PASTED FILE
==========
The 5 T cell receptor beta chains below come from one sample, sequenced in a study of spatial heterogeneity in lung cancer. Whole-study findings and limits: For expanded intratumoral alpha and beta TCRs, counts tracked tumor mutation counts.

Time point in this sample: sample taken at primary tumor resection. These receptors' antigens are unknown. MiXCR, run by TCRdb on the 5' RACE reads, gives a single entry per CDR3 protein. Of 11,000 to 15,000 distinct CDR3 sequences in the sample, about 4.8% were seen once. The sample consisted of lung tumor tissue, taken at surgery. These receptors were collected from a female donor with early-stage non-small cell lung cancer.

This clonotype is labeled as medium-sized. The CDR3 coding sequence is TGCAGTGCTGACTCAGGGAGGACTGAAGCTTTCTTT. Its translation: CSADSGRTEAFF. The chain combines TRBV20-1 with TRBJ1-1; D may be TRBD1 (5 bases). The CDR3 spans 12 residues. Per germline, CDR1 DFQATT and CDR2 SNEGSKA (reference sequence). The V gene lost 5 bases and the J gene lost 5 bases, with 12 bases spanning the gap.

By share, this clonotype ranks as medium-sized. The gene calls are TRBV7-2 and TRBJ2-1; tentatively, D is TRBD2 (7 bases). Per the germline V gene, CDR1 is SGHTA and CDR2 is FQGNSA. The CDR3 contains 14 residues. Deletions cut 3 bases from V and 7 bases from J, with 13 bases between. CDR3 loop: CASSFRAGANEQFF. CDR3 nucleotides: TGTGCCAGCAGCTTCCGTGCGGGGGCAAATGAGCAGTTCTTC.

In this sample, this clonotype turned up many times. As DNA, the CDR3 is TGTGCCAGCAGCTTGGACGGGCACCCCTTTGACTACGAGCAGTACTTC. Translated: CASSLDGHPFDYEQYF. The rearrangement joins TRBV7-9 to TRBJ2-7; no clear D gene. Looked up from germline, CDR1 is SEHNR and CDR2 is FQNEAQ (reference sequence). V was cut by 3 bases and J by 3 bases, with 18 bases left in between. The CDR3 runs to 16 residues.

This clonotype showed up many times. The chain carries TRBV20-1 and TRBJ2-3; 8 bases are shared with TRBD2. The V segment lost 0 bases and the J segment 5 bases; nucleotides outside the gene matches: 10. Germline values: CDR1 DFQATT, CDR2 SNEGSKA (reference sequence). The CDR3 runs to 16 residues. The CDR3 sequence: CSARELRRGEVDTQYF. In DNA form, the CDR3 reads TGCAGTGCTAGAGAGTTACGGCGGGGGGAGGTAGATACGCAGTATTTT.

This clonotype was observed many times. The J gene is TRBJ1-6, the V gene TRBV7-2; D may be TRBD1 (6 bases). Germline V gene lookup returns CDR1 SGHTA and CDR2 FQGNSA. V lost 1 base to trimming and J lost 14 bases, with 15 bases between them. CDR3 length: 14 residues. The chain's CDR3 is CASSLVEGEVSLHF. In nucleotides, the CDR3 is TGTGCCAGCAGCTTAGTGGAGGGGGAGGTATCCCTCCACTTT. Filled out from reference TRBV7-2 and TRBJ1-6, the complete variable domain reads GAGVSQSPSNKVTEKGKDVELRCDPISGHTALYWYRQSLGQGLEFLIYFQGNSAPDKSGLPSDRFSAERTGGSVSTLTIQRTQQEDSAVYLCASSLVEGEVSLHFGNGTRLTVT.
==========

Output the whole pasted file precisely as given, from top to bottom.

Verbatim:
The 5 T cell receptor beta chains below come from one sample, sequenced in a study of spatial heterogeneity in lung cancer. Whole-study findings and limits: For expanded intratumoral alpha and beta TCRs, counts tracked tumor mutation counts.

Time point in this sample: sample taken at primary tumor resection. These receptors' antigens are unknown. MiXCR, run by TCRdb on the 5' RACE reads, gives a single entry per CDR3 protein. Of 11,000 to 15,000 distinct CDR3 sequences in the sample, about 4.8% were seen once. The sample consisted of lung tumor tissue, taken at surgery. These receptors were collected from a female donor with early-stage non-small cell lung cancer.

This clonotype is labeled as medium-sized. The CDR3 coding sequence is TGCAGTGCTGACTCAGGGAGGACTGAAGCTTTCTTT. Its translation: CSADSGRTEAFF. The chain combines TRBV20-1 with TRBJ1-1; D may be TRBD1 (5 bases). The CDR3 spans 12 residues. Per germline, CDR1 DFQATT and CDR2 SNEGSKA (reference sequence). The V gene lost 5 bases and the J gene lost 5 bases, with 12 bases spanning the gap.

By share, this clonotype ranks as medium-sized. The gene calls are TRBV7-2 and TRBJ2-1; tentatively, D is TRBD2 (7 bases). Per the germline V gene, CDR1 is SGHTA and CDR2 is FQGNSA. The CDR3 contains 14 residues. Deletions cut 3 bases from V and 7 bases from J, with 13 bases between. CDR3 loop: CASSFRAGANEQFF. CDR3 nucleotides: TGTGCCAGCAGCTTCCGTGCGGGGGCAAATGAGCAGTTCTTC.

In this sample, this clonotype turned up many times. As DNA, the CDR3 is TGTGCCAGCAGCTTGGACGGGCACCCCTTTGACTACGAGCAGTACTTC. Translated: CASSLDGHPFDYEQYF. The rearrangement joins TRBV7-9 to TRBJ2-7; no clear D gene. Looked up from germline, CDR1 is SEHNR and CDR2 is FQNEAQ (reference sequence). V was cut by 3 bases and J by 3 bases, with 18 bases left in between. The CDR3 runs to 16 residues.

This clonotype showed up many times. The chain carries TRBV20-1 and TRBJ2-3; 8 bases are shared with TRBD2. The V segment lost 0 bases and the J segment 5 bases; nucleotides outside the gene matches: 10. Germline values: CDR1 DFQATT, CDR2 SNEGSKA (reference sequence). The CDR3 runs to 16 residues. The CDR3 sequence: CSARELRRGEVDTQYF. In DNA form, the CDR3 reads TGCAGTGCTAGAGAGTTACGGCGGGGGGAGGTAGATACGCAGTATTTT.

This clonotype was observed many times. The J gene is TRBJ1-6, the V gene TRBV7-2; D may be TRBD1 (6 bases). Germline V gene lookup returns CDR1 SGHTA and CDR2 FQGNSA. V lost 1 base to trimming and J lost 14 bases, with 15 bases between them. CDR3 length: 14 residues. The chain's CDR3 is CASSLVEGEVSLHF. In nucleotides, the CDR3 is TGTGCCAGCAGCTTAGTGGAGGGGGAGGTATCCCTCCACTTT. Filled out from reference TRBV7-2 and TRBJ1-6, the complete variable domain reads GAGVSQSPSNKVTEKGKDVELRCDPISGHTALYWYRQSLGQGLEFLIYFQGNSAPDKSGLPSDRFSAERTGGSVSTLTIQRTQQEDSAVYLCASSLVEGEVSLHFGNGTRLTVT.